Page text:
analysis of potential market power. The retail rate freeze imposed by the PUC
in conjunction with the determination of the ISO to avoid blackouts, created
a market where electricity demand held steady, regardless of price. Neither
customers, nor the ISO on their behalf, were able to respond to higher wholesale
prices by cutting back demand, as would occur in a normal market situation.
This made wholesale prices highly sensitive to small variations in available
generation output during high demand periods.
Accordingly, the diagnosis of market power (and the alleged “overcharges” that
might be associated with it) might potentially hinge on why, for example, a
relatively small amount of generating capacity might have been offline at a
given time. Even worse, because the CPUC’s “buy-sell” requirement forced the
bulk of market purchases to occur at spot prices, volatile prices affected roughly
half the state’s power bill at any given time volatility from which utilities
(and ultimately customers) could have been protected through the long-term contracts
the CPUC prohibited. In combination, these two market design errors created
an unfortunate situation that amplified the effects of many ordinary day-to-day
decisions by power plant operators.
Not surprisingly some analysts have tried to test for market power in California’s
electricity pricing. However, the observation that prices were above producers’
marginal operating costs (the test many studies have employed) is not especially
meaningful, especially where scarcity rents may exist, where opportunity costs
are significant (as when a hydroelectric system can utilize its water resources
now or later), where factors other than operating costs may be relevant, where
other regulatory limitations (such as air quality emission limits or taxes,
or new plants sighting delays) restrict output or raise costs, or where a flawed
bidding scheme may have offered incentives for above-cost bids.
The financial crisis caused by insolvency of the distribution companies likewise
created a risk that producers would not be paid for their electricity just as
natural gas prices (the essential input) reached record levels. Simple operating
cost-based offer bids would make no sense for a generator under such circumstances.
Arguments about whether particular power plants should have been running at
particular times have yet to yield persuasive evidence of strategic outages.
Our conclusion is that electricity markets should not be designed in such a
way that performance assessment involves subtle distinctions between acceptable
and unacceptable market behavior. The good news is that it is entirely feasible
to design markets that avoid the problems experienced in California.
Reforms That Work
The need for reforms in California has already been recognized by many market
participants and federal and state regulators, although the CPUC has tended
towards a revisionist command-and-control philosophy that will make matters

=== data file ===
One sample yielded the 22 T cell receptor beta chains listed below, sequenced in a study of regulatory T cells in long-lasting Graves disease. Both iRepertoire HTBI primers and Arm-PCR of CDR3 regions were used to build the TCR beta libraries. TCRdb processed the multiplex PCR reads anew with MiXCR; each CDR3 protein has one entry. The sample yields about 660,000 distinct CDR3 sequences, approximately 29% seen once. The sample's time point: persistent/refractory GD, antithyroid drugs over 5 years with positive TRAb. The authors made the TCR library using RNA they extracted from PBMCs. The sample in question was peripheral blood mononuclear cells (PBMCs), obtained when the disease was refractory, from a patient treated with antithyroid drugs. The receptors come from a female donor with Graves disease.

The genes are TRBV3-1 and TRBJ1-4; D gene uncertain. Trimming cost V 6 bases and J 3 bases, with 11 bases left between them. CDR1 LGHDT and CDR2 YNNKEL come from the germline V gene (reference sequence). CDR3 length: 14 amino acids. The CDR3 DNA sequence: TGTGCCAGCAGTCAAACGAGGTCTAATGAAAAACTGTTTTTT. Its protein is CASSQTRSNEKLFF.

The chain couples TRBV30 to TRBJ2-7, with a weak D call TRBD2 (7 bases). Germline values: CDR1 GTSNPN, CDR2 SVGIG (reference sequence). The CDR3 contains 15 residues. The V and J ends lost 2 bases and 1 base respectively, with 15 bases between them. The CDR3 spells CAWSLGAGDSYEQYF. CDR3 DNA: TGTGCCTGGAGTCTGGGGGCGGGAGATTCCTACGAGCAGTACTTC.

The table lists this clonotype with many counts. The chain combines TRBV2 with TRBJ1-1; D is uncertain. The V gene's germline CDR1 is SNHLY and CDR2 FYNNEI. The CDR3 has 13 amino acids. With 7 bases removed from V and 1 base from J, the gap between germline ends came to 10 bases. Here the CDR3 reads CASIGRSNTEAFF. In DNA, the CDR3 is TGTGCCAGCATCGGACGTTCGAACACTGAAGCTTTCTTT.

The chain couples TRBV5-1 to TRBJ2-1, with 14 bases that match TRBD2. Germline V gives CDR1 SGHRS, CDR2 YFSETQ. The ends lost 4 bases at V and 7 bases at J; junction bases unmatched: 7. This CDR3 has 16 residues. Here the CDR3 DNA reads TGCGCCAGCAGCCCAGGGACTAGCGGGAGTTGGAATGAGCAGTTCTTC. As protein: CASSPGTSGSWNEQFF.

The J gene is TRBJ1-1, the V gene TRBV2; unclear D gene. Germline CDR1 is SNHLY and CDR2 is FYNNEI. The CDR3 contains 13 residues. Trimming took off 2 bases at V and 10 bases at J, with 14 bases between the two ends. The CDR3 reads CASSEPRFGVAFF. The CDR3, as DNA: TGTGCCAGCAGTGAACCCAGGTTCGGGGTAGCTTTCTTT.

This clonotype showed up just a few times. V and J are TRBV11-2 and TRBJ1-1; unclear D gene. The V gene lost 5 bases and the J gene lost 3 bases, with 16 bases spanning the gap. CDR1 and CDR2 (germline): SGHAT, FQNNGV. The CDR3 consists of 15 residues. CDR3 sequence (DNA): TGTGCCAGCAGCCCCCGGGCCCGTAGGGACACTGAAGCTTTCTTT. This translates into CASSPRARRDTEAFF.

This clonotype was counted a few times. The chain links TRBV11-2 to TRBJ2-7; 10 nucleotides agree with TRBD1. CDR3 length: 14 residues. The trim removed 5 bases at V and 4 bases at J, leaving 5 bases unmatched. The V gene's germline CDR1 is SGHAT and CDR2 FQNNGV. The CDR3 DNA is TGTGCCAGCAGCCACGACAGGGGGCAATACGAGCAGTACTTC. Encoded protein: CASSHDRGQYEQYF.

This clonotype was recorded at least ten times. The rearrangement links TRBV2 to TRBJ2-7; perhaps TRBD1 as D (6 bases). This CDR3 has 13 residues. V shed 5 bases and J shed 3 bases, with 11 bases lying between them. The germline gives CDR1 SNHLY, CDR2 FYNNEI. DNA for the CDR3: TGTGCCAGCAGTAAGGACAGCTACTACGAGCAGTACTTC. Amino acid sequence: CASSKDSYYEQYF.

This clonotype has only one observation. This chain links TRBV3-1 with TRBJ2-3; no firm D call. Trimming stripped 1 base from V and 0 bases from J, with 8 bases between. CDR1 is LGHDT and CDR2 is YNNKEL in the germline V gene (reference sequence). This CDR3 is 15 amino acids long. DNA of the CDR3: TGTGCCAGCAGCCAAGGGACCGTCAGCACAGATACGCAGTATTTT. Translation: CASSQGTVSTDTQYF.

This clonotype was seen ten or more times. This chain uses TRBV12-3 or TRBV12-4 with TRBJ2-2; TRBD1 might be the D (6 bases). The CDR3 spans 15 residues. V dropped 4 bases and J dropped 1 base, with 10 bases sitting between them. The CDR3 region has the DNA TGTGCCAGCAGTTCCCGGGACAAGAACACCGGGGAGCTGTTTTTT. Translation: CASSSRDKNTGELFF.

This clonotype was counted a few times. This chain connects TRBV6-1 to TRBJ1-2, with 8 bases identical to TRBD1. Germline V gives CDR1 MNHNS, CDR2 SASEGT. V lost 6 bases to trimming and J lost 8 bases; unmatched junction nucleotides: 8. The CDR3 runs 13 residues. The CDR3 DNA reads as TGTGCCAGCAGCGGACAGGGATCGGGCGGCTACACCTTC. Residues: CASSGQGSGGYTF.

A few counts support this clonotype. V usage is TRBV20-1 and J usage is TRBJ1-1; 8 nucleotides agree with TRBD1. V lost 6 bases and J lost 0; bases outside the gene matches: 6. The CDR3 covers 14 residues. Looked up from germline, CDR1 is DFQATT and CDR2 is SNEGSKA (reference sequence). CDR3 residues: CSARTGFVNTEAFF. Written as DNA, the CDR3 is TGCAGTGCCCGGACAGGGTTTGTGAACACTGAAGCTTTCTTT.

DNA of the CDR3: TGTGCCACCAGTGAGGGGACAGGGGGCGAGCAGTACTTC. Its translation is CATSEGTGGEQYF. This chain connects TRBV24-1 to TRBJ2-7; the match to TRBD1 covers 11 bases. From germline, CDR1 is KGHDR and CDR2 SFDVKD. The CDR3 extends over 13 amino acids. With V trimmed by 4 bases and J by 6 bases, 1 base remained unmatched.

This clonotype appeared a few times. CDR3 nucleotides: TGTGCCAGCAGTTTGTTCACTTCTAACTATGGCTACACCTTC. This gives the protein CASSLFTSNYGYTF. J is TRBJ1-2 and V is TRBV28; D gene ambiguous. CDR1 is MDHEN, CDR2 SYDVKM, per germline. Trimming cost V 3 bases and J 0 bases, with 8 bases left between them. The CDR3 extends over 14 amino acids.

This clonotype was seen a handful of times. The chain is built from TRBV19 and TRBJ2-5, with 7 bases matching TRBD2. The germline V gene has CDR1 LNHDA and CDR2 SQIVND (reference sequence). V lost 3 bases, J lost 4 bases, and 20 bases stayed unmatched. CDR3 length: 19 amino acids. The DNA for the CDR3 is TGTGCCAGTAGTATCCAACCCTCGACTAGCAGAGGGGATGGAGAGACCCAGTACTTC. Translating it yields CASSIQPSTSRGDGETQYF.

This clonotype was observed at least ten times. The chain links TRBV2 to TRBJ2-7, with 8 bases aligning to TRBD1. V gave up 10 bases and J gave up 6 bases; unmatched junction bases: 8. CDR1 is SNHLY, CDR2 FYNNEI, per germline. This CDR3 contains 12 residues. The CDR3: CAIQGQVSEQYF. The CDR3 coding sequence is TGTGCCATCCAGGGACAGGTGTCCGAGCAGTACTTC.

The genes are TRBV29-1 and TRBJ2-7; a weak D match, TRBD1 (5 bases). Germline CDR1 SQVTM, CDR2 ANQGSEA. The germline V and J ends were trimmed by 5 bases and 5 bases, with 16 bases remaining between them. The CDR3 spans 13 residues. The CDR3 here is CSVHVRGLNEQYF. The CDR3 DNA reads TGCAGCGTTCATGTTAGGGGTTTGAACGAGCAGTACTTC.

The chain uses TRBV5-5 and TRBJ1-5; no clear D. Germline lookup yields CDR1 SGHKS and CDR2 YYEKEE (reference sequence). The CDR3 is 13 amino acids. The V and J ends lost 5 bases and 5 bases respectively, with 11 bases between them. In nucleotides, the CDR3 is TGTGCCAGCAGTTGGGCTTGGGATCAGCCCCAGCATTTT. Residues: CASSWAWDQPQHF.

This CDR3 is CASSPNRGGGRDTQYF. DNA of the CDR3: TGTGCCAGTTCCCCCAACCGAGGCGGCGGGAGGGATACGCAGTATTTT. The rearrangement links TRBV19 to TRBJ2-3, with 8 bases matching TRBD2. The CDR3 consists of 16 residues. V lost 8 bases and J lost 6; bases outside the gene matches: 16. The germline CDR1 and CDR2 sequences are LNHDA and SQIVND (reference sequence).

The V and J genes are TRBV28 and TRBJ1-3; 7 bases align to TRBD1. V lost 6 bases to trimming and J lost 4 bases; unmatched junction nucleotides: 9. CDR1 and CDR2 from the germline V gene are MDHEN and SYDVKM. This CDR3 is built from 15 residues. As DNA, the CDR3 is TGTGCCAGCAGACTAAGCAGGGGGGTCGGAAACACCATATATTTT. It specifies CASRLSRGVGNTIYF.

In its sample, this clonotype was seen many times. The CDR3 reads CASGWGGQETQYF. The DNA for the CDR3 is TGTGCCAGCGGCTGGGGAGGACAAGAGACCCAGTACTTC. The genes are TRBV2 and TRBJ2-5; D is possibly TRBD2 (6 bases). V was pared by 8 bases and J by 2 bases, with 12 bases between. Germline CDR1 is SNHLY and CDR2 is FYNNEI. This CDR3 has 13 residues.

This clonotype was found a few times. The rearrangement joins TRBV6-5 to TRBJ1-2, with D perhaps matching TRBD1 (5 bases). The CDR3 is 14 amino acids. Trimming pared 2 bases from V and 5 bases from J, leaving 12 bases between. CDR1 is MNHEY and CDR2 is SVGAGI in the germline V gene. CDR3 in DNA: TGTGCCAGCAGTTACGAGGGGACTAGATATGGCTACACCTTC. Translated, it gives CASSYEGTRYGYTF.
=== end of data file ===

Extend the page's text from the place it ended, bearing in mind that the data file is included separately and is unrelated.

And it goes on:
worse. California also bears a unique financial challenge due to the inept response
of the state’s officials to the crisis.
Concerns about price volatility, competition, and market power can be greatly
mitigated by adopting the following basic principles:
Open and free contracting between parties. The CPUC has already
recognized the error of its ways in prohibiting utilities from engaging in contracts
with power producers that would have mitigated risk for both parties, and ultimately
for customers as well. However, it is still not clear that the CPUC is willing
to forego the subsequent second-guessing of the merits of such contracts.
Eliminate barriers. California is notorious for its permitting
delays for new power plant construction, a process that extends a typical project
to about four years. The ability of new producers to readily enter the market
(or for existing producers to expand output quickly) is essential to maintaining
competition and limiting the scarcity rents that occur naturally. Free and open
contracting also reinforces rapid entry.
Implement real-time pricing. Real-time pricing is essential to
allow customers to shift their demands in response to what prices tell them
about when electricity is cheap, and dear. The wholesale market also needs to
feel the impact of such customer responses.
Minimize government’s role. There is clearly a role for government
oversight of electricity markets, especially in terms of establishing and policing
rules for wholesale markets and the related maintenance of reliable service.
But it would be incorrect to read the California crisis as a justification for
more traditional (and discredited) market intervention by government.
We don’t mean to imply that the implementation of these principles is either
politically or technically easy. They are not. However, there is sufficient
experience from other jurisdictions (in the United States and abroad) to provide
strong guidance on the technical issues. The political challenges are undoubtedly
considerable. But we do believe that one of the biggest problems the State faces
is that it has over-politicized electricity, and tried to obfuscate the reasons
for the crisis.
With the 2002 gubernatorial elections over, one can only hope that political
concerns can be subordinated to the public interest for a period sufficient
to allow reform opportunities to be embraced.